The investigational oral vascular endothelial growth-factor receptor tyrosine kinase inhibitor cediranib (AstraZeneca) can extend survival in women with recurrent ovarian cancer, new research suggests. When given concurrently with platinum-based chemotherapy, there was about a 30% improvement in progression-free survival, reported Jonathan Ledermann, MD, from the UCL Cancer Institute, University College London, in the United Kingdom. Cediranib continued as maintenance therapy significantly improved both progression-free and overall survival. He called the data "ground-breaking."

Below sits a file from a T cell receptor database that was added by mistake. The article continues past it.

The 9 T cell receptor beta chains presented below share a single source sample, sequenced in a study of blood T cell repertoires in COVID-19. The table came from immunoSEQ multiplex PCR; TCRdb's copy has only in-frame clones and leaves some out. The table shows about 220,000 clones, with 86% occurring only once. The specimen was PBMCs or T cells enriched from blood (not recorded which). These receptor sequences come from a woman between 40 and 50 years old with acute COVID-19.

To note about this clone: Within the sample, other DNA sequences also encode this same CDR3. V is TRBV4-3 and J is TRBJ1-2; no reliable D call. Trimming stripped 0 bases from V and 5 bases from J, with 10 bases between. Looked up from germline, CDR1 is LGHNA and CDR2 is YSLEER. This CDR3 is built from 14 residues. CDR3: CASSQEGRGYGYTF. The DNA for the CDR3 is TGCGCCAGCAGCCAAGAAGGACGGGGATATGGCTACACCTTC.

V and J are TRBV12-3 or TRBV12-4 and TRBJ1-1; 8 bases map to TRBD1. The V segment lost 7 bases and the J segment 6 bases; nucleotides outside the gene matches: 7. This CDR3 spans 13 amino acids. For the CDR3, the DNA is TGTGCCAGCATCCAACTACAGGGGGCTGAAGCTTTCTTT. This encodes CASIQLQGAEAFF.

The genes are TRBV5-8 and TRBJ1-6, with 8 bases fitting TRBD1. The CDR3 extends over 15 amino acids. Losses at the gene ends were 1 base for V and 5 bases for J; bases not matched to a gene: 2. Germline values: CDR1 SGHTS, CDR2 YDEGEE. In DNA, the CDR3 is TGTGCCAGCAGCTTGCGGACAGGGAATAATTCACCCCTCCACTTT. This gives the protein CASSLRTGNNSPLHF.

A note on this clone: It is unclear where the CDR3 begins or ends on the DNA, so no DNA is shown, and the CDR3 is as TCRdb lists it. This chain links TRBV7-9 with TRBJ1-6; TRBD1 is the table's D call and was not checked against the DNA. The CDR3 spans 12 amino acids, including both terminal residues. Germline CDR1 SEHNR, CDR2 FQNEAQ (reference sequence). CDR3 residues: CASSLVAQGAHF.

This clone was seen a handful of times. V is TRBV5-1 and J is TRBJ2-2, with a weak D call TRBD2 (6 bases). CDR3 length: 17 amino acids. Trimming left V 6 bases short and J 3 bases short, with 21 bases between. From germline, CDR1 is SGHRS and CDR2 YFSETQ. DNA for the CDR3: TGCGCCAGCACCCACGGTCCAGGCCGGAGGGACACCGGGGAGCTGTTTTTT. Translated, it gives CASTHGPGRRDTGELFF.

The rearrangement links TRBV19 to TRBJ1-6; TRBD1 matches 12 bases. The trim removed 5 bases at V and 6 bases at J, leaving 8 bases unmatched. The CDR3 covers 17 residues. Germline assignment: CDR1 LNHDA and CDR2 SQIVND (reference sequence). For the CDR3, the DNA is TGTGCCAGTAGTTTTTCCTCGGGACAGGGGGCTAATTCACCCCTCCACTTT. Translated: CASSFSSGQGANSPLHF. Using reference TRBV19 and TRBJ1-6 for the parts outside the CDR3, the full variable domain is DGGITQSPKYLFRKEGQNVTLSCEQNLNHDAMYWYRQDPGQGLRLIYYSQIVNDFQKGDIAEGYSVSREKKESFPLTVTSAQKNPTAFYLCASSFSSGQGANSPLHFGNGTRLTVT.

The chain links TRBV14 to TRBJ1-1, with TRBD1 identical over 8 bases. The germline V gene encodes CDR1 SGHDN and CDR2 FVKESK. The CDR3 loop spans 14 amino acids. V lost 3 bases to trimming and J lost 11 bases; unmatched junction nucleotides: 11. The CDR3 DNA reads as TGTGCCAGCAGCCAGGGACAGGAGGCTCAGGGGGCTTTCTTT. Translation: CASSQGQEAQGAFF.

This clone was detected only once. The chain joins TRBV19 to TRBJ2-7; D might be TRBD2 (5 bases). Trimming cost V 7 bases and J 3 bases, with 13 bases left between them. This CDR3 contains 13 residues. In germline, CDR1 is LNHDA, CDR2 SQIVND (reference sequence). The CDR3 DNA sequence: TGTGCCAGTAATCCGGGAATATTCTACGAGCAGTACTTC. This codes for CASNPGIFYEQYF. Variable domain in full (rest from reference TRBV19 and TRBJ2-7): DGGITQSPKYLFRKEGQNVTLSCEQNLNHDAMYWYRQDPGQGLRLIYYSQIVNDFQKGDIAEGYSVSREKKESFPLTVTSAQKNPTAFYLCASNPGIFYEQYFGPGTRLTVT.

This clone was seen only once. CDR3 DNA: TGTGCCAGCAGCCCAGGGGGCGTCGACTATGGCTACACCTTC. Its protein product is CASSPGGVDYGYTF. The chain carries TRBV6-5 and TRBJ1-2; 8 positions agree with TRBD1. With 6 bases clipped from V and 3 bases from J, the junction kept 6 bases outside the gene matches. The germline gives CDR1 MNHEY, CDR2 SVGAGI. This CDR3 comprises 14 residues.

Slide 6.

T-DM1 Works Even in Heavily Pretreated Breast Cancer
Ado-trastuzumab emtansine or T-DM1 (Kadcyla, Roche, Genentech) works even in heavily pretreated women with advanced HER2-positive breast cancer, conference attendees learned. Results from the phase 3 TH3RESA trial presented showed that the new agent nearly doubled progression-free survival, compared with physician choice of treatment. The 602 women in the trial had advanced metastatic disease and had already been treated with a variety of chemotherapies and targeted agents, including trastuzumab (Herceptin, Genentech) and lapatinib (Tykerb, SmithKline Beecham).

Slide 7.

Radiotherapy to Lymph Nodes Improves Breast Cancer Survival